Lee Bul transformed Hayward Gallery into a spectacular dream-like landscape featuring monstrous bodies, futuristic cyborgs, glittering mirrored environments and an exquisitely surreal monumental foil Zeppelin.
Bringing together more than 100 works from the late 1980s to the present day, this exhibition explored the full range of Lee Bul’s pioneering and thought-provoking practice, from provocative early performances to recent large-scale installations that attempt to get our body and our brain ‘working at the same time, together’.
For the past three decades, Lee Bul has drawn on diverse sources that include science fiction, visionary architecture and personal experience, whilst making use of deliberately clashing materials that range from silk and mother of pearl to fibreglass and silicone. At the core of her most recent work is an investigation into landscape, which for the artist includes the intimate landscape of the body, ideal or fictional landscapes and the physical world that surrounds us.
This exhibition coincided with Hayward Gallery’s 50th Anniversary in July. In her ambitious site-specific installation Weep into stones (2017–18), Lee Bul responded to both the fabric of the Hayward and its radical design by draping the gallery in a shimmering curtain of fine steel wire, crystal and glass.
The Lee Bul exhibition was generously supported by The Korea Foundation, Swarovski and The Henry Moore Foundation.
Born in South Korea in 1964 to leftist parents at odds with the authoritarian government then in power, Lee Bul spent much of her childhood fleeing persecution and moving between temporary homes. Often feeling like an outsider in these new environments, she found relief in drawing and in making.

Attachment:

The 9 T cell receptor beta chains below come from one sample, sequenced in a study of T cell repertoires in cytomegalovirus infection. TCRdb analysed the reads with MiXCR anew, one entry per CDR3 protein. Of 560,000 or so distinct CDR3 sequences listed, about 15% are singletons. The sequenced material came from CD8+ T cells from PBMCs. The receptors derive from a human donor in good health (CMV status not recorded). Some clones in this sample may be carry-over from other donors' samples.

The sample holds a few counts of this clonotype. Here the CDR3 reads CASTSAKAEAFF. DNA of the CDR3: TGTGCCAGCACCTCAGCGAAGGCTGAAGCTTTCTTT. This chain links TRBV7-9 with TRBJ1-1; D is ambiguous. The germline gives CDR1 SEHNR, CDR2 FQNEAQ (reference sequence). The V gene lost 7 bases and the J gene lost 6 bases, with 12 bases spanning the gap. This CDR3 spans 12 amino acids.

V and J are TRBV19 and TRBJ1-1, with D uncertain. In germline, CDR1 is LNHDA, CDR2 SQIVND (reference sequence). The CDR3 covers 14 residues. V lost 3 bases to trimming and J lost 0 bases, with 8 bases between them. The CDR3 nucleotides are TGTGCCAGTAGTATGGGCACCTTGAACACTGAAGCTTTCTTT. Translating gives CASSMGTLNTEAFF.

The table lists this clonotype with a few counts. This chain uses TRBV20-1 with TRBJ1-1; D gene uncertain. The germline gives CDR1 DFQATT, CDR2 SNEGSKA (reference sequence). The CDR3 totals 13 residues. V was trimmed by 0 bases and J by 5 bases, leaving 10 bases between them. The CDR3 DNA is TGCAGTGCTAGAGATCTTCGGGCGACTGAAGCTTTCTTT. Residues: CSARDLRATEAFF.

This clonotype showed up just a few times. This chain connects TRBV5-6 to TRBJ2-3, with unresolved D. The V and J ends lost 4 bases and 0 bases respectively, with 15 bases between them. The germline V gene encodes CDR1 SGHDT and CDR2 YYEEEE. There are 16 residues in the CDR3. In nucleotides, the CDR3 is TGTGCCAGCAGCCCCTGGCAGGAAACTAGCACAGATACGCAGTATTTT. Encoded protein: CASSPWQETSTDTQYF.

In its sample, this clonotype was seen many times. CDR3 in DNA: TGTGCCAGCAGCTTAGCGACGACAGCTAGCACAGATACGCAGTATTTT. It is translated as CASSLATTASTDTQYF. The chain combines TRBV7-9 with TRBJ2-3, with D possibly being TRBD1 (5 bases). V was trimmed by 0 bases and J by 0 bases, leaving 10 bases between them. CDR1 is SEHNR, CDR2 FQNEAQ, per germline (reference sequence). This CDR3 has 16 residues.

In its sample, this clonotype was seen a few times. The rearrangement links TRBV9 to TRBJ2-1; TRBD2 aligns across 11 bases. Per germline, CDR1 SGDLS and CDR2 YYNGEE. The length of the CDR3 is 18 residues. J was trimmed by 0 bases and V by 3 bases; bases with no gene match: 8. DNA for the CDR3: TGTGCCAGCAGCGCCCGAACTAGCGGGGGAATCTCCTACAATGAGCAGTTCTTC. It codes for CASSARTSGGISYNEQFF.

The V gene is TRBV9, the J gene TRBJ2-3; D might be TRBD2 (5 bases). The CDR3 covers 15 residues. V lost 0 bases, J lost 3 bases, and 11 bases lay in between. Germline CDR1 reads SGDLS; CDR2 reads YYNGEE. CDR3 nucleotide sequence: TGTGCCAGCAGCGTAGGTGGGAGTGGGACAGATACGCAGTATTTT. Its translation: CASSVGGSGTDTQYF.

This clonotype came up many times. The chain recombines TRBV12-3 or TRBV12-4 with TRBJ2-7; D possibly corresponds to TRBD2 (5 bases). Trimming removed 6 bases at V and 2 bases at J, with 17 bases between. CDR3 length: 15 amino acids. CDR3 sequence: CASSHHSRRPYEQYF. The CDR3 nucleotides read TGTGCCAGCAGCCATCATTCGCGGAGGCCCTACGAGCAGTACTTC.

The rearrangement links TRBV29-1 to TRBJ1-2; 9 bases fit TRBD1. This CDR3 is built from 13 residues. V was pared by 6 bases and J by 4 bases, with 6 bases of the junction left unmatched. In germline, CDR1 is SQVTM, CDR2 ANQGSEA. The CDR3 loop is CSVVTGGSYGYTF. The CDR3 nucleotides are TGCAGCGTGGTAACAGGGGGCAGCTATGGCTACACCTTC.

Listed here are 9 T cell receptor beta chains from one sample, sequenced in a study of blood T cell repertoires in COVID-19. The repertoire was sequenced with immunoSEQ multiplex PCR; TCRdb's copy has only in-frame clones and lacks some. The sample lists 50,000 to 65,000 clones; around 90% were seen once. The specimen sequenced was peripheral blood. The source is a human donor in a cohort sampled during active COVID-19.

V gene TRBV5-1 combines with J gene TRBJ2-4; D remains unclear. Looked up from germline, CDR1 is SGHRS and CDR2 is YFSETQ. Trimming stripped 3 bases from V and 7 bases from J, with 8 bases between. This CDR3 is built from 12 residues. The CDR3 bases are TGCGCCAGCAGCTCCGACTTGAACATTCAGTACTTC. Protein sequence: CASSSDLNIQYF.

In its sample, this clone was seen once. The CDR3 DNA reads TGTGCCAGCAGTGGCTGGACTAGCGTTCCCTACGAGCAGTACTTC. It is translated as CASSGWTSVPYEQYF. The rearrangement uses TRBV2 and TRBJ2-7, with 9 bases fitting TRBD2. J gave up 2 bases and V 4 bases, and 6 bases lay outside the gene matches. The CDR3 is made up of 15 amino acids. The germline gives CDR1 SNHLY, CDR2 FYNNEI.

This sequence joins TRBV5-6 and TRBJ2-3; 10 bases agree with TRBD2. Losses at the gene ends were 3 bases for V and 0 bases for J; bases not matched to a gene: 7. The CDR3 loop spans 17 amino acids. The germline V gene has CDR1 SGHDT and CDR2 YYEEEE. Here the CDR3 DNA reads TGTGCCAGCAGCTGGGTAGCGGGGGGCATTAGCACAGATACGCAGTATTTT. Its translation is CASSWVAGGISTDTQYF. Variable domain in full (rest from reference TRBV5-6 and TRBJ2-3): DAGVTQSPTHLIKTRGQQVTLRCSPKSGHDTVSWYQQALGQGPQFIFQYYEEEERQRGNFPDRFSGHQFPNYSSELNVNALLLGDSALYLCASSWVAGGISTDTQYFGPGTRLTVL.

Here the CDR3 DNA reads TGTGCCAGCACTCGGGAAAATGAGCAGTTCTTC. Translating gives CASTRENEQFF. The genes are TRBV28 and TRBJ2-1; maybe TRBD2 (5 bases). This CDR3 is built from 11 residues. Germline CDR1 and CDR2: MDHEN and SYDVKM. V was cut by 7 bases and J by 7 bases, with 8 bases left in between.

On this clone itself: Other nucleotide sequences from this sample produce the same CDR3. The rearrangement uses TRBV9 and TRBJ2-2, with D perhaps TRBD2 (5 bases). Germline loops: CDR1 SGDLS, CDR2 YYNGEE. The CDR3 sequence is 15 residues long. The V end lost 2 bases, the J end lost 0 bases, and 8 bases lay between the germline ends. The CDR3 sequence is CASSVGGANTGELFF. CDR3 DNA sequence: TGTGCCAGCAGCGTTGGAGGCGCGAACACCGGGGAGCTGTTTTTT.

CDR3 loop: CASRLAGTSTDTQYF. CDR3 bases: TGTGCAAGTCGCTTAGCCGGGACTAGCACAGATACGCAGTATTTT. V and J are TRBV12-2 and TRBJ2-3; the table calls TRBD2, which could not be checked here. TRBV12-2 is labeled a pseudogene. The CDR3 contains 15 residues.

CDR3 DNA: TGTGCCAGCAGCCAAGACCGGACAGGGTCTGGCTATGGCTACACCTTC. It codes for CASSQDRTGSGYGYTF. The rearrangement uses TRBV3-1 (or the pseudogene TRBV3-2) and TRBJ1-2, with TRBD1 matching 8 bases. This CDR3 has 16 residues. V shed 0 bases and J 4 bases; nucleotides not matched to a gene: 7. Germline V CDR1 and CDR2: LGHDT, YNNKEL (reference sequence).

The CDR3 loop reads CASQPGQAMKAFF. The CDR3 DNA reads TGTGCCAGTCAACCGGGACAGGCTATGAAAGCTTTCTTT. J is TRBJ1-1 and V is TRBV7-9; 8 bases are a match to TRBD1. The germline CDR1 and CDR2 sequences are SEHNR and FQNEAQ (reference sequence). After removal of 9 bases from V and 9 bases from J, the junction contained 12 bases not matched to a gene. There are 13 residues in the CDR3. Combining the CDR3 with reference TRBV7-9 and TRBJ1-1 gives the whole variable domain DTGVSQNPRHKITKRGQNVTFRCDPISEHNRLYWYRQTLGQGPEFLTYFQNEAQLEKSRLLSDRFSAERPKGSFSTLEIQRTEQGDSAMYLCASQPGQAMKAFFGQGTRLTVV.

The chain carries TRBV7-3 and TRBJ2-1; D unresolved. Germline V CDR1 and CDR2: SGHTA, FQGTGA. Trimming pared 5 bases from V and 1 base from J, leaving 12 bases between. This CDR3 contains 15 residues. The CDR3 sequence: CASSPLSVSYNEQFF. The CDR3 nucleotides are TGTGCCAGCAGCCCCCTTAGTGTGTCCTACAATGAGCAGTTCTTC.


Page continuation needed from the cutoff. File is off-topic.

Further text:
In 1984, Lee Bul enrolled at Hongik University in Seoul to study sculpture, where she also developed an interest in theatre. In 1987, she graduated from art school and founded Museum, a loose collective of artists and musicians. She presented her first public performance in 1988 and continued to produce provocative performance works involving her own body for the following decade.
In 1997, Lee Bul was invited to exhibit Majestic Splendor – a work consisting of rows of sequinned, decomposing fish – at New York’s Museum of Modern Art. A year later she was selected as a finalist for the Hugo Boss Prize by the Guggenheim Museum, New York, where she presented her influential Cyborg series for the first time. In 1999, she became the first woman to represent Korea at the Venice Biennale.
Since then, Lee Bul has had major solo exhibitions at museums and galleries across the world, including the New Museum of Contemporary Art, New York (2002), Fondation Cartier pour l’art contemporain, Paris (2007), Mori Art Museum, Tokyo (2012), MUDAM, Luxembourg (2013), the National Museum of Modern and Contemporary Art, Seoul (2014) and Ikon Gallery, Birmingham (2014). She lives and works in Seoul, from a hilltop studio overlooking the city below.